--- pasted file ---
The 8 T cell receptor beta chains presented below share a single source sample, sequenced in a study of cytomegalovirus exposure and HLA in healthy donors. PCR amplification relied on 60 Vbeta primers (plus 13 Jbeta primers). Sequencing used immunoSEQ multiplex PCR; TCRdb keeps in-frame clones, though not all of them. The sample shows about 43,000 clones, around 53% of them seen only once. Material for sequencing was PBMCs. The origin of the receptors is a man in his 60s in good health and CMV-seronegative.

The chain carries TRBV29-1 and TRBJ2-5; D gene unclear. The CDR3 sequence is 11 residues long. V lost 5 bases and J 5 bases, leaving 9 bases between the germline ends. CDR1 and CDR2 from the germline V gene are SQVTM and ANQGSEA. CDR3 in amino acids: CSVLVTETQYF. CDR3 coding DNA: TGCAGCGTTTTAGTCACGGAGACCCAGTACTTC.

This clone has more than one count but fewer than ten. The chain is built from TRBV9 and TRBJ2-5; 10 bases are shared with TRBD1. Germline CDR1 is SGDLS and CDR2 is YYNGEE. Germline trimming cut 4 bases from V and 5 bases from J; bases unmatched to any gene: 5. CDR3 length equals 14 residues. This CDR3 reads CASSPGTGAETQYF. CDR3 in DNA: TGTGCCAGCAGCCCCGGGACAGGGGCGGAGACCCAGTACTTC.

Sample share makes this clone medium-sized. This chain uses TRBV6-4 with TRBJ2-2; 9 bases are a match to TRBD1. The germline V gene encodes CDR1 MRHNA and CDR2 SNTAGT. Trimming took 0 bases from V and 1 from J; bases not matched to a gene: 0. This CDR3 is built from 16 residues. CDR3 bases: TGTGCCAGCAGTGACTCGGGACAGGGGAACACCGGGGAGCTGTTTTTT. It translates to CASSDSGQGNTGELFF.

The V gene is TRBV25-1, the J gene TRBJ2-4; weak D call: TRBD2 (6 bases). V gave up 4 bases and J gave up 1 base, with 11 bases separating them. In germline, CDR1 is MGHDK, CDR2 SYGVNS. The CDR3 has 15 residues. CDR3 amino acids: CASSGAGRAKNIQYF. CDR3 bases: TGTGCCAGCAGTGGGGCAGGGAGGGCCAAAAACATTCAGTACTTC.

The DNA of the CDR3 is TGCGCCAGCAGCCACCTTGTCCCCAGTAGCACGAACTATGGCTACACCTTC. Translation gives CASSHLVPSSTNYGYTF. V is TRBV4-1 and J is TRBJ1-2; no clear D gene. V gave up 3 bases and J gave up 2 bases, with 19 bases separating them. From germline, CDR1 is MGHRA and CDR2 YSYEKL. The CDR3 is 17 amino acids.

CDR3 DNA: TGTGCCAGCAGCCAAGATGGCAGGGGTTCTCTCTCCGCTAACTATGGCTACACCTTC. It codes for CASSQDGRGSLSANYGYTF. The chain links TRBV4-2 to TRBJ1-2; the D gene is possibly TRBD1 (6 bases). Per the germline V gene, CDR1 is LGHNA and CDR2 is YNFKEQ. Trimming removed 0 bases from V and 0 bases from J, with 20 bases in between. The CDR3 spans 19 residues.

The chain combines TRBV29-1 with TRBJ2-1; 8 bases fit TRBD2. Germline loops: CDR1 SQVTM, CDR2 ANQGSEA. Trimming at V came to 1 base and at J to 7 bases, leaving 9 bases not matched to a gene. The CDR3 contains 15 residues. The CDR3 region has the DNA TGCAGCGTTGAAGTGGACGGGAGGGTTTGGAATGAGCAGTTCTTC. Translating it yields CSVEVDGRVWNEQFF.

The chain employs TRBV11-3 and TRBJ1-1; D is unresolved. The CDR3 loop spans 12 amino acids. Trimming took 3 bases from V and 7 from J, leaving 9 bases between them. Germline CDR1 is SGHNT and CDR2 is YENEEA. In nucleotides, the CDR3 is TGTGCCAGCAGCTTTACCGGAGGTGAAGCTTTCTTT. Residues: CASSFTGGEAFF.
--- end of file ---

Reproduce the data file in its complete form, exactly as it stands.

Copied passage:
The 8 T cell receptor beta chains presented below share a single source sample, sequenced in a study of cytomegalovirus exposure and HLA in healthy donors. PCR amplification relied on 60 Vbeta primers (plus 13 Jbeta primers). Sequencing used immunoSEQ multiplex PCR; TCRdb keeps in-frame clones, though not all of them. The sample shows about 43,000 clones, around 53% of them seen only once. Material for sequencing was PBMCs. The origin of the receptors is a man in his 60s in good health and CMV-seronegative.

The chain carries TRBV29-1 and TRBJ2-5; D gene unclear. The CDR3 sequence is 11 residues long. V lost 5 bases and J 5 bases, leaving 9 bases between the germline ends. CDR1 and CDR2 from the germline V gene are SQVTM and ANQGSEA. CDR3 in amino acids: CSVLVTETQYF. CDR3 coding DNA: TGCAGCGTTTTAGTCACGGAGACCCAGTACTTC.

This clone has more than one count but fewer than ten. The chain is built from TRBV9 and TRBJ2-5; 10 bases are shared with TRBD1. Germline CDR1 is SGDLS and CDR2 is YYNGEE. Germline trimming cut 4 bases from V and 5 bases from J; bases unmatched to any gene: 5. CDR3 length equals 14 residues. This CDR3 reads CASSPGTGAETQYF. CDR3 in DNA: TGTGCCAGCAGCCCCGGGACAGGGGCGGAGACCCAGTACTTC.

Sample share makes this clone medium-sized. This chain uses TRBV6-4 with TRBJ2-2; 9 bases are a match to TRBD1. The germline V gene encodes CDR1 MRHNA and CDR2 SNTAGT. Trimming took 0 bases from V and 1 from J; bases not matched to a gene: 0. This CDR3 is built from 16 residues. CDR3 bases: TGTGCCAGCAGTGACTCGGGACAGGGGAACACCGGGGAGCTGTTTTTT. It translates to CASSDSGQGNTGELFF.

The V gene is TRBV25-1, the J gene TRBJ2-4; weak D call: TRBD2 (6 bases). V gave up 4 bases and J gave up 1 base, with 11 bases separating them. In germline, CDR1 is MGHDK, CDR2 SYGVNS. The CDR3 has 15 residues. CDR3 amino acids: CASSGAGRAKNIQYF. CDR3 bases: TGTGCCAGCAGTGGGGCAGGGAGGGCCAAAAACATTCAGTACTTC.

The DNA of the CDR3 is TGCGCCAGCAGCCACCTTGTCCCCAGTAGCACGAACTATGGCTACACCTTC. Translation gives CASSHLVPSSTNYGYTF. V is TRBV4-1 and J is TRBJ1-2; no clear D gene. V gave up 3 bases and J gave up 2 bases, with 19 bases separating them. From germline, CDR1 is MGHRA and CDR2 YSYEKL. The CDR3 is 17 amino acids.

CDR3 DNA: TGTGCCAGCAGCCAAGATGGCAGGGGTTCTCTCTCCGCTAACTATGGCTACACCTTC. It codes for CASSQDGRGSLSANYGYTF. The chain links TRBV4-2 to TRBJ1-2; the D gene is possibly TRBD1 (6 bases). Per the germline V gene, CDR1 is LGHNA and CDR2 is YNFKEQ. Trimming removed 0 bases from V and 0 bases from J, with 20 bases in between. The CDR3 spans 19 residues.

The chain combines TRBV29-1 with TRBJ2-1; 8 bases fit TRBD2. Germline loops: CDR1 SQVTM, CDR2 ANQGSEA. Trimming at V came to 1 base and at J to 7 bases, leaving 9 bases not matched to a gene. The CDR3 contains 15 residues. The CDR3 region has the DNA TGCAGCGTTGAAGTGGACGGGAGGGTTTGGAATGAGCAGTTCTTC. Translating it yields CSVEVDGRVWNEQFF.

The chain employs TRBV11-3 and TRBJ1-1; D is unresolved. The CDR3 loop spans 12 amino acids. Trimming took 3 bases from V and 7 from J, leaving 9 bases between them. Germline CDR1 is SGHNT and CDR2 is YENEEA. In nucleotides, the CDR3 is TGTGCCAGCAGCTTTACCGGAGGTGAAGCTTTCTTT. Residues: CASSFTGGEAFF.